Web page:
Legislature considers making 18-year-olds eligible for senator, governor, judge


January 29th, 2016

 Sen. Tyson Larson speaks on allowing 18-year-olds to hold office (Photo by Fred Knapp, NET News)

Sen. Tyson Larson speaks on allowing 18-year-olds to hold office (Photo by Fred Knapp, NET News)

Nebraska voters would be asked if they want to let 18-year -olds serve as legislators, Supreme Court judges and the governor under a proposal being debated in the Legislature.

Right now, you have to be at least 21 to serve in the Nebraska Legislature, and 30 to serve as governor or as a judge on the Supreme Court.

But under a constitutional amendment proposed by Sen. Tyson Larson of O’Neill, the minimum age would be lowered to the federal voting age, currently 18.

“If 18 years olds are old enough to exercise their right to vote, they should have the opportunity to serve as an elected member of the Legislature or any other office,” Larson explained in debate Thursday. “Limiting an individual’s right to run until they are 21 or even 30 restricts that person’s right to represent the issues and ideas that are important to them, and their potential constituents.”

The proposal drew immediate opposition from Sen. Dave Bloomfield of Hoskins. “I can’t support this. For Pete’s sake, if we elected an 18 year-old governor, he wouldn’t be able to buy a beer to celebrate,” Bloomfield said.

Sen. Tommy Garrett of Bellevue supported the idea, remembering how unfair he thought age restrictions on political activity were when he was 18 and eligible to be drafted for the Vietnam War. “If I can die for my country and fight for my country and I can be left with the awesome responsibility of making a decision to pull a trigger and kill another human being, it just didn’t seem logical or rational that I shouldn’t be allowed to vote for our elected officials,” Garrett said. “And if I’m old enough to vote, I should also be able to run for office.”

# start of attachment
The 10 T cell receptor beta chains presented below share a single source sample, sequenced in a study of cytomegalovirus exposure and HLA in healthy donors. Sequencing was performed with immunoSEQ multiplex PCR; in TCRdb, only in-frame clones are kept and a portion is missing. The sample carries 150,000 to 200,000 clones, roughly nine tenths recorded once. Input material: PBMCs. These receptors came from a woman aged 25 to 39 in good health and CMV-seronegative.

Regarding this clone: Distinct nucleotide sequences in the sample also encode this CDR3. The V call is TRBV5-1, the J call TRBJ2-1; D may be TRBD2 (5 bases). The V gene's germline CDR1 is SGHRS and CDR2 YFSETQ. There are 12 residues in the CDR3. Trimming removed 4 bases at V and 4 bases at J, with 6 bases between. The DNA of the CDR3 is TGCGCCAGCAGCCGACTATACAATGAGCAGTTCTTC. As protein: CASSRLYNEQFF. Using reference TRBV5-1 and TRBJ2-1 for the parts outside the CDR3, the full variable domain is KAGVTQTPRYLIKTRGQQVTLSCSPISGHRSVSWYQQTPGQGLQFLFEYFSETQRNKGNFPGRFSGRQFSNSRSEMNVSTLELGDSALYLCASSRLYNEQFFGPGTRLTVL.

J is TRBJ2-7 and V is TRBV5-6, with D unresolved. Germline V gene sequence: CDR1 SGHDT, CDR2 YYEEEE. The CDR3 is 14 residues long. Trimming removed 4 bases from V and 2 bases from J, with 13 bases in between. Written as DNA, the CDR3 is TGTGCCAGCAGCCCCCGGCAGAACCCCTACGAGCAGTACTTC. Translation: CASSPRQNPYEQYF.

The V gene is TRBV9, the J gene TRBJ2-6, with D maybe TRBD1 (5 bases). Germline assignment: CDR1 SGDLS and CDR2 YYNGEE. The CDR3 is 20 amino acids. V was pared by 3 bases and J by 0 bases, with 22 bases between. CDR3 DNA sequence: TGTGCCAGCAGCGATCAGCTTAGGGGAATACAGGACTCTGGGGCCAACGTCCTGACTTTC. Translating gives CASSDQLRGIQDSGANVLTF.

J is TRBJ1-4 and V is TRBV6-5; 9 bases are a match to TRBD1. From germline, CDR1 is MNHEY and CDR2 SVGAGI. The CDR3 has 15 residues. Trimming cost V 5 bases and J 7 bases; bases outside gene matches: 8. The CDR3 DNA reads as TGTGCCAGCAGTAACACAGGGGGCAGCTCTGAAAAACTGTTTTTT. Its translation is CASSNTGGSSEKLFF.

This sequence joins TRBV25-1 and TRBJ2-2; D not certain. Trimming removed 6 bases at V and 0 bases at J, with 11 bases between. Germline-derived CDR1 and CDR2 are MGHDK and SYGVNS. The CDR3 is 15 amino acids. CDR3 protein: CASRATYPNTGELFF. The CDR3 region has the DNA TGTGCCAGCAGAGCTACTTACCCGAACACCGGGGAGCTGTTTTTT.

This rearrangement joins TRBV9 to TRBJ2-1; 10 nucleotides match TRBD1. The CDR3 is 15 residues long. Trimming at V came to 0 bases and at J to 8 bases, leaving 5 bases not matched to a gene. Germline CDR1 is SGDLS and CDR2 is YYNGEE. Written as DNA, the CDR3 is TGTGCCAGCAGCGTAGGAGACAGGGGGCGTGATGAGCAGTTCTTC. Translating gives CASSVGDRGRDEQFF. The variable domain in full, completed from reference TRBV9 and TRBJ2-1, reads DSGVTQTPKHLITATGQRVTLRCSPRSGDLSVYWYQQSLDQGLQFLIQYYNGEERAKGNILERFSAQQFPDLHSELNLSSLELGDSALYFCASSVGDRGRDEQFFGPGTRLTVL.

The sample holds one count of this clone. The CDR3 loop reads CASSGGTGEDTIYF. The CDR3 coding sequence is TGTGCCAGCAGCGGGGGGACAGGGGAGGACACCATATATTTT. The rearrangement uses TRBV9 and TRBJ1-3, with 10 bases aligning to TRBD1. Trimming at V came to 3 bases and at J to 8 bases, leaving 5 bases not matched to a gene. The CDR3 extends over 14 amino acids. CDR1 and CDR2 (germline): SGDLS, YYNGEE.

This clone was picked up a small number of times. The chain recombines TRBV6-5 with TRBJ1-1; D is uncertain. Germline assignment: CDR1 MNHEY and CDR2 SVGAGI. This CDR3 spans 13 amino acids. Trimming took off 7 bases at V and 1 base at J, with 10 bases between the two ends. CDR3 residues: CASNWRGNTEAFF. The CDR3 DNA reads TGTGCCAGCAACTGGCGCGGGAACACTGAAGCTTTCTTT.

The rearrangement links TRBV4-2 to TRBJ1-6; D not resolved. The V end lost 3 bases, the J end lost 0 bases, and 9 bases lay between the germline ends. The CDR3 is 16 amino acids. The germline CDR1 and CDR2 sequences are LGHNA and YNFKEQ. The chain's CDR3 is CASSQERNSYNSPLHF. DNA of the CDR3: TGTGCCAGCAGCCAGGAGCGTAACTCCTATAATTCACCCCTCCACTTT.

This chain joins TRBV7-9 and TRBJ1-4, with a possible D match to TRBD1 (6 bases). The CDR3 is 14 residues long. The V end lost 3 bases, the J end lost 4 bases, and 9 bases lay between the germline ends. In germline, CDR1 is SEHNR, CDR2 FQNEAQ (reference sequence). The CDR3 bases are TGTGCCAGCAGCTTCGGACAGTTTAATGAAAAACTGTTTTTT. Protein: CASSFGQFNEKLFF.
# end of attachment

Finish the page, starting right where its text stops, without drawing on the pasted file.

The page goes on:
Sen. Mike Groene of North Platte disputed that reasoning. “Yes, there are soldiers 18 years old. But there are not 18-year-old captains or sergeants or lieutenants,” Groene said. If he were 18, Groene said, he would not want 18-year-old sending him into battle, adding that there is a similar difference between allowing 18-year-olds to vote, and allowing them to hold positions of power.

Garrett also argued the proposal could increase the involvement of young people in politics. “If we allow 18-year-olds to hold office, I think that’s going to get some of them fired up. How many of them are going to be elected for office? It’s probably going to be pretty rare,” he said. “Nevertheless if it gets young people involved in the process and getting out there to vote, I’m all for it.”

Sen. Ernie Chambers of Omaha said 18 is too young an age limit for office-holding. “If you’ve got an 18-year-old child, you wouldn’t turn that 18-year-old child loose to manage all the affairs of the family. You wouldn’t do it. And it’s no disrespect toward the child, or denigration of the child. We just know better,” Chambers said.

An attempt to postpone further consideration of the proposal until the end of the year, effectively killing it, was defeated 28-5. Senators then adjourned for the day without reaching a first-round vote on the proposal. If they do eventually approve it, it would appear before Nebraska voters on the November ballot.

In other action Thursday, lawmakers gave first round approval to a bill by Chambers that would create specialty license plates promoting the conservation of mountain lions. Chambers has long opposed allowing hunting mountain lions, which is still allowed by state law, even though the Game and Parks Commission has said the population is not large enough to allow a hunting season this year.

Chambers said his license plate bill reflects widespread interest in the subject. “I’ve been told by any number of people that they would purchase these plates. There is a tremendous amount of support for conserving the small population of mountain lions which we have in this state,” he said.

The plates would cost an additional $5 above the regular charge for alpha-numeric plates, and an additional $40 for personalized plates, with proceeds to go to a fund to promote conservation education for young people. Senators gave the bill first-round approval on a vote of 38-0.

Editor’s note: The Legislature is in recess Friday and will reconvene Monday.

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